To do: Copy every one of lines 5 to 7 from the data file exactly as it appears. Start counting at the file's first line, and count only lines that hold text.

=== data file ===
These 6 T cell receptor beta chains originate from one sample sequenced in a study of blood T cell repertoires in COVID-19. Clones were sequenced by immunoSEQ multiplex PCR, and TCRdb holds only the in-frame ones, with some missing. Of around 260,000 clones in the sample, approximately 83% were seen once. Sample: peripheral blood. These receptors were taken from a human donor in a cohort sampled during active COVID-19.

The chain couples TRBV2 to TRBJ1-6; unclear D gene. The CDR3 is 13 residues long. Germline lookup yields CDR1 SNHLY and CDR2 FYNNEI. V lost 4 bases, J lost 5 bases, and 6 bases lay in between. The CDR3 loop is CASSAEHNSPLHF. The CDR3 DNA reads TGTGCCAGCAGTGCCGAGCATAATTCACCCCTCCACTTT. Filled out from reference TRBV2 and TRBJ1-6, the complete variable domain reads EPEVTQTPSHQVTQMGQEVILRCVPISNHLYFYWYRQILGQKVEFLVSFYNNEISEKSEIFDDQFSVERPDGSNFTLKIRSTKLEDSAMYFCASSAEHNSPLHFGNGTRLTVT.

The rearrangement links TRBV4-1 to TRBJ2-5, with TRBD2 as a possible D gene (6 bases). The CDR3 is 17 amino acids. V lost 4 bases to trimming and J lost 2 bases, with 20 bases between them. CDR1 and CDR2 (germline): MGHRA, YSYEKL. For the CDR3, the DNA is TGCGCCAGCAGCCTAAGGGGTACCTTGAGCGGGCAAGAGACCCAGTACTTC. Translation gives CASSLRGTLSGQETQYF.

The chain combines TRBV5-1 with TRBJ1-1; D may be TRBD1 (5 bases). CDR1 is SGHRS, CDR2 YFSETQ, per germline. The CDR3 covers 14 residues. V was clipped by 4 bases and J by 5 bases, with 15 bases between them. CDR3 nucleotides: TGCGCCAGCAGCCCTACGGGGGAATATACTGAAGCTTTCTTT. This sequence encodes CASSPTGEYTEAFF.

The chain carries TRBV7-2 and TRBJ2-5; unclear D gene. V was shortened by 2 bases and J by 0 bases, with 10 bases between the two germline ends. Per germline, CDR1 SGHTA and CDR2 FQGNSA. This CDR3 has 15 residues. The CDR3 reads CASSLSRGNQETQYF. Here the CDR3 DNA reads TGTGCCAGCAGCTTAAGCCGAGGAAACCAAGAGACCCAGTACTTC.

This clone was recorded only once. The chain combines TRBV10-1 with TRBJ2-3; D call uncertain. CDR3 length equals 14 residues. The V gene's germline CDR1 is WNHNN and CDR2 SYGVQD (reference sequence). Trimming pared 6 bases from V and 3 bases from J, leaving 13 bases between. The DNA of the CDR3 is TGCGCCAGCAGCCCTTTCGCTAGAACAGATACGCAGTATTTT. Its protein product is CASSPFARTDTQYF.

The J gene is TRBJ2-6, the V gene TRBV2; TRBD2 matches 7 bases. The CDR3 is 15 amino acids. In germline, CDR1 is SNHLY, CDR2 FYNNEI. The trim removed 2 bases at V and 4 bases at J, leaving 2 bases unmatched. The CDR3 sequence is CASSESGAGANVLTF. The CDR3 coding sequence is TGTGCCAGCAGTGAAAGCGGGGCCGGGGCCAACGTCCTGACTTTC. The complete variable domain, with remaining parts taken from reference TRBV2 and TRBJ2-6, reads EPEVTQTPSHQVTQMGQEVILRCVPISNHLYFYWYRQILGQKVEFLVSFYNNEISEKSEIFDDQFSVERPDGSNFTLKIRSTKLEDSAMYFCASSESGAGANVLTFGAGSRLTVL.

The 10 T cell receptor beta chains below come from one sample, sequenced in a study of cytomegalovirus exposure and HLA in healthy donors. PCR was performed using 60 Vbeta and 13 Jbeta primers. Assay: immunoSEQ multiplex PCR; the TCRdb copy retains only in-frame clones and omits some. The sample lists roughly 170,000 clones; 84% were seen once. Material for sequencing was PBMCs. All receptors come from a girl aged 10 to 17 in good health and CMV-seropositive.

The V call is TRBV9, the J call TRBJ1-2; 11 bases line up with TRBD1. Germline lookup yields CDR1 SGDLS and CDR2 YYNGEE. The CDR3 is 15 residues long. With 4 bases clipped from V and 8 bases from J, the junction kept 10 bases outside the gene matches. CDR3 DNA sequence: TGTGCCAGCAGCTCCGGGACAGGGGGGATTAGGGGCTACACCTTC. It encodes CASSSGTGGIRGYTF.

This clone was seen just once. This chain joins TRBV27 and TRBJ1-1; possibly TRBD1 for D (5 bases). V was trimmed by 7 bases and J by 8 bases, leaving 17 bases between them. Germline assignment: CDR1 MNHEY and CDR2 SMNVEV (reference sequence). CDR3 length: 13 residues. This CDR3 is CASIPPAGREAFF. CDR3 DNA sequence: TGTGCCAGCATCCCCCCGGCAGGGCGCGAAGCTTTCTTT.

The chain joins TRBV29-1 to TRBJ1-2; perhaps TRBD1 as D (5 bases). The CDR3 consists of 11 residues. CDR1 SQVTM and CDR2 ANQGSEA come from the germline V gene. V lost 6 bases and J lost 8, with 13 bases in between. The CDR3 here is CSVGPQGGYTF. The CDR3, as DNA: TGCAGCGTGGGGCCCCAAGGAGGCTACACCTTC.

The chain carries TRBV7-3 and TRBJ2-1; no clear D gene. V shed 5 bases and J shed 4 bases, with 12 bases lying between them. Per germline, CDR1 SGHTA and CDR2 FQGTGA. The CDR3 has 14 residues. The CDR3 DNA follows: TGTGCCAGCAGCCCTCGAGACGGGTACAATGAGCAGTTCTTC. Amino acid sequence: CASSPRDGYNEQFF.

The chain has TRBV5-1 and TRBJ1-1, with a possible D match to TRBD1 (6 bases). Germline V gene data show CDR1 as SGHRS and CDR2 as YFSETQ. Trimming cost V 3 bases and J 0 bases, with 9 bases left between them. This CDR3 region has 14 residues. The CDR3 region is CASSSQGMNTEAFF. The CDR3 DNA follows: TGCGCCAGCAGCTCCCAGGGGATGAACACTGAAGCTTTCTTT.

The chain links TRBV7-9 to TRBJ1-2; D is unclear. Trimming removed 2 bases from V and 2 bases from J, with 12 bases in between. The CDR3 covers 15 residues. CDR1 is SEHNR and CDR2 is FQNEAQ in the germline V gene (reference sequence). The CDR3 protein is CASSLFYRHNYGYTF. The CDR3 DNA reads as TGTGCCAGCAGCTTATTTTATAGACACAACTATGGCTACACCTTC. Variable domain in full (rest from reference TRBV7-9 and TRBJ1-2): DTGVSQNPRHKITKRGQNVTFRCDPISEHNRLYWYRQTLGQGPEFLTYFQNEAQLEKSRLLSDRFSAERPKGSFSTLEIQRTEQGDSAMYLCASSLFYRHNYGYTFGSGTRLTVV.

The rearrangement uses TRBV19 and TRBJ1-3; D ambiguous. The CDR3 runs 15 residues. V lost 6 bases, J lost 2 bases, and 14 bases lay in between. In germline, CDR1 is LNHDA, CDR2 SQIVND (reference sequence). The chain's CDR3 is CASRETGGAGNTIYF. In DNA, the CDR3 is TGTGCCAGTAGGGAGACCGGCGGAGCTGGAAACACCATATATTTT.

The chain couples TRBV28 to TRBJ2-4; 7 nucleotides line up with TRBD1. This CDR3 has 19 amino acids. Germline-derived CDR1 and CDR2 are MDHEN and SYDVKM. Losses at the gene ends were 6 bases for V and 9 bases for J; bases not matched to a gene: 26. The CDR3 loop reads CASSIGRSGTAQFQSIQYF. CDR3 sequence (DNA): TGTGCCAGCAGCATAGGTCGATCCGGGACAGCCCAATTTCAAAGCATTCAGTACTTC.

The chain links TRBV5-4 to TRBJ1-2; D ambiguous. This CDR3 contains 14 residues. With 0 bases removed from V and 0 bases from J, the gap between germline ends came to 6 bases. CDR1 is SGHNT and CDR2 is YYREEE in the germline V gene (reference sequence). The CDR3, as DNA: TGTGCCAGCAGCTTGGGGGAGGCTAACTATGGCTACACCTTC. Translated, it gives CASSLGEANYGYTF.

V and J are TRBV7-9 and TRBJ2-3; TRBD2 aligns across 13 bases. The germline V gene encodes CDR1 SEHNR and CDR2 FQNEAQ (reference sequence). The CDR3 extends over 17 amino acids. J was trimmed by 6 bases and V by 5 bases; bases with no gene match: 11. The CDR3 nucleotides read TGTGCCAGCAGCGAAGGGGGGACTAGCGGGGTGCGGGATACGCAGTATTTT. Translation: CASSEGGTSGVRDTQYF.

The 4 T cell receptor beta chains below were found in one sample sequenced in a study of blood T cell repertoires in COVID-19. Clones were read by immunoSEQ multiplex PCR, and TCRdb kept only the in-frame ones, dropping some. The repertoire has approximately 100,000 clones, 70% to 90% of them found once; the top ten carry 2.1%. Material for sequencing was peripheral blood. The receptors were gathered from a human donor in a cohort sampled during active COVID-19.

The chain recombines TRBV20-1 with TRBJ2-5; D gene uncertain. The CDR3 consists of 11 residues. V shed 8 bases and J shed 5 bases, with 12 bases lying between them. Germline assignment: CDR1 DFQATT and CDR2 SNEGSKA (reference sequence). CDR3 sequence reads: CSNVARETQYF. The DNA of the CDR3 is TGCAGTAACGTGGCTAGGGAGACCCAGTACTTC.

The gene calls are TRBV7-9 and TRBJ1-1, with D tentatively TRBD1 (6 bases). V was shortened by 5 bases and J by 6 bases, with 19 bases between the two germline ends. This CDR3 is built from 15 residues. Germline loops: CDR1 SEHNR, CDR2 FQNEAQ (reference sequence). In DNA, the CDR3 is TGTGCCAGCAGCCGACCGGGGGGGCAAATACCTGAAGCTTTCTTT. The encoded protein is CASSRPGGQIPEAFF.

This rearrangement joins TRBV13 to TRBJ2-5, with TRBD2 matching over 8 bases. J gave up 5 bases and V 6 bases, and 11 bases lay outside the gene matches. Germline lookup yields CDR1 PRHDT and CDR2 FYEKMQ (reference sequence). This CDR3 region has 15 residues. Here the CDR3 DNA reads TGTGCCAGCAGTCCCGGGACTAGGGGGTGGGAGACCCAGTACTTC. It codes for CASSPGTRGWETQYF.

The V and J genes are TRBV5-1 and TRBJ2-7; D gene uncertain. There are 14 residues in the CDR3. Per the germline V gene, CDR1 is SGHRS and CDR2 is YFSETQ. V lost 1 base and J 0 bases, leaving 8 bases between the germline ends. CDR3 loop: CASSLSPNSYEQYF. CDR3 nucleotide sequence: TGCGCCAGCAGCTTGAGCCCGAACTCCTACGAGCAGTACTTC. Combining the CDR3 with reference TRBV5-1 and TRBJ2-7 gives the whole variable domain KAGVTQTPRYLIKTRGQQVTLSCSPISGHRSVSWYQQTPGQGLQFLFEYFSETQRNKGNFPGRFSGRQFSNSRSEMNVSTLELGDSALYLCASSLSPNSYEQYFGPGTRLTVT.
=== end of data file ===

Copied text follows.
The chain carries TRBV7-2 and TRBJ2-5; unclear D gene. V was shortened by 2 bases and J by 0 bases, with 10 bases between the two germline ends. Per germline, CDR1 SGHTA and CDR2 FQGNSA. This CDR3 has 15 residues. The CDR3 reads CASSLSRGNQETQYF. Here the CDR3 DNA reads TGTGCCAGCAGCTTAAGCCGAGGAAACCAAGAGACCCAGTACTTC.

This clone was recorded only once. The chain combines TRBV10-1 with TRBJ2-3; D call uncertain. CDR3 length equals 14 residues. The V gene's germline CDR1 is WNHNN and CDR2 SYGVQD (reference sequence). Trimming pared 6 bases from V and 3 bases from J, leaving 13 bases between. The DNA of the CDR3 is TGCGCCAGCAGCCCTTTCGCTAGAACAGATACGCAGTATTTT. Its protein product is CASSPFARTDTQYF.

The J gene is TRBJ2-6, the V gene TRBV2; TRBD2 matches 7 bases. The CDR3 is 15 amino acids. In germline, CDR1 is SNHLY, CDR2 FYNNEI. The trim removed 2 bases at V and 4 bases at J, leaving 2 bases unmatched. The CDR3 sequence is CASSESGAGANVLTF. The CDR3 coding sequence is TGTGCCAGCAGTGAAAGCGGGGCCGGGGCCAACGTCCTGACTTTC. The complete variable domain, with remaining parts taken from reference TRBV2 and TRBJ2-6, reads EPEVTQTPSHQVTQMGQEVILRCVPISNHLYFYWYRQILGQKVEFLVSFYNNEISEKSEIFDDQFSVERPDGSNFTLKIRSTKLEDSAMYFCASSESGAGANVLTFGAGSRLTVL.